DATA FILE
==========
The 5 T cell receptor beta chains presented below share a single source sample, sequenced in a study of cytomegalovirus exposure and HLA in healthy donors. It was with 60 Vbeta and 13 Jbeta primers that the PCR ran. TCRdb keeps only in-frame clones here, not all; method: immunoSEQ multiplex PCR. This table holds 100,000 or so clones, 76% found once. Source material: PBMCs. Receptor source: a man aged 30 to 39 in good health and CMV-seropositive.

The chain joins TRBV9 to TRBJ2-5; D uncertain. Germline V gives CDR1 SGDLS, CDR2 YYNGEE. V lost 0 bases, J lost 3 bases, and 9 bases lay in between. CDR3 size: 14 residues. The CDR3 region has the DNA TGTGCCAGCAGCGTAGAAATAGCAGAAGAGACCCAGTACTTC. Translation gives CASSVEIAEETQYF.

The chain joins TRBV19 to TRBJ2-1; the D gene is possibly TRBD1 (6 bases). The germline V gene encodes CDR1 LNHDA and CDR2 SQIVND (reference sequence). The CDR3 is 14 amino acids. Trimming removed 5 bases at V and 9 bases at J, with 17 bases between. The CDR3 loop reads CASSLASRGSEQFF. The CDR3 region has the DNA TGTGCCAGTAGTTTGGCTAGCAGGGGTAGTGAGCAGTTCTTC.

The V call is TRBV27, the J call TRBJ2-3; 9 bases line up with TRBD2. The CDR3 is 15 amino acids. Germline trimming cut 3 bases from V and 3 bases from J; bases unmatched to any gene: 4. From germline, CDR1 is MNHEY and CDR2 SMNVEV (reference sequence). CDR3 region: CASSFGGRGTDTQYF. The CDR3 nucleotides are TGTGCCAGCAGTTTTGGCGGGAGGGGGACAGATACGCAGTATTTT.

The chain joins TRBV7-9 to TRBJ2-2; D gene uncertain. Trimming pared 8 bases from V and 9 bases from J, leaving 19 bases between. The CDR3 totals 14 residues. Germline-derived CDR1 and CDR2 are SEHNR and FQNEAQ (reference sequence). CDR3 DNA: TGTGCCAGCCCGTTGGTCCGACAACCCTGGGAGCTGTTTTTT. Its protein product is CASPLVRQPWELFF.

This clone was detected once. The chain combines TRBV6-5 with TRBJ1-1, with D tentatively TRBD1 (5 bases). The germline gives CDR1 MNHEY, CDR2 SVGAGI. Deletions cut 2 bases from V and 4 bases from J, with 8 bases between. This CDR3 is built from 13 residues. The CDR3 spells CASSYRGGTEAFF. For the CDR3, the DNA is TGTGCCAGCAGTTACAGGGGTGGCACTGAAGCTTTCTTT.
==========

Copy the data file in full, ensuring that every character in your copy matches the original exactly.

The 5 T cell receptor beta chains presented below share a single source sample, sequenced in a study of cytomegalovirus exposure and HLA in healthy donors. It was with 60 Vbeta and 13 Jbeta primers that the PCR ran. TCRdb keeps only in-frame clones here, not all; method: immunoSEQ multiplex PCR. This table holds 100,000 or so clones, 76% found once. Source material: PBMCs. Receptor source: a man aged 30 to 39 in good health and CMV-seropositive.

The chain joins TRBV9 to TRBJ2-5; D uncertain. Germline V gives CDR1 SGDLS, CDR2 YYNGEE. V lost 0 bases, J lost 3 bases, and 9 bases lay in between. CDR3 size: 14 residues. The CDR3 region has the DNA TGTGCCAGCAGCGTAGAAATAGCAGAAGAGACCCAGTACTTC. Translation gives CASSVEIAEETQYF.

The chain joins TRBV19 to TRBJ2-1; the D gene is possibly TRBD1 (6 bases). The germline V gene encodes CDR1 LNHDA and CDR2 SQIVND (reference sequence). The CDR3 is 14 amino acids. Trimming removed 5 bases at V and 9 bases at J, with 17 bases between. The CDR3 loop reads CASSLASRGSEQFF. The CDR3 region has the DNA TGTGCCAGTAGTTTGGCTAGCAGGGGTAGTGAGCAGTTCTTC.

The V call is TRBV27, the J call TRBJ2-3; 9 bases line up with TRBD2. The CDR3 is 15 amino acids. Germline trimming cut 3 bases from V and 3 bases from J; bases unmatched to any gene: 4. From germline, CDR1 is MNHEY and CDR2 SMNVEV (reference sequence). CDR3 region: CASSFGGRGTDTQYF. The CDR3 nucleotides are TGTGCCAGCAGTTTTGGCGGGAGGGGGACAGATACGCAGTATTTT.

The chain joins TRBV7-9 to TRBJ2-2; D gene uncertain. Trimming pared 8 bases from V and 9 bases from J, leaving 19 bases between. The CDR3 totals 14 residues. Germline-derived CDR1 and CDR2 are SEHNR and FQNEAQ (reference sequence). CDR3 DNA: TGTGCCAGCCCGTTGGTCCGACAACCCTGGGAGCTGTTTTTT. Its protein product is CASPLVRQPWELFF.

This clone was detected once. The chain combines TRBV6-5 with TRBJ1-1, with D tentatively TRBD1 (5 bases). The germline gives CDR1 MNHEY, CDR2 SVGAGI. Deletions cut 2 bases from V and 4 bases from J, with 8 bases between. This CDR3 is built from 13 residues. The CDR3 spells CASSYRGGTEAFF. For the CDR3, the DNA is TGTGCCAGCAGTTACAGGGGTGGCACTGAAGCTTTCTTT.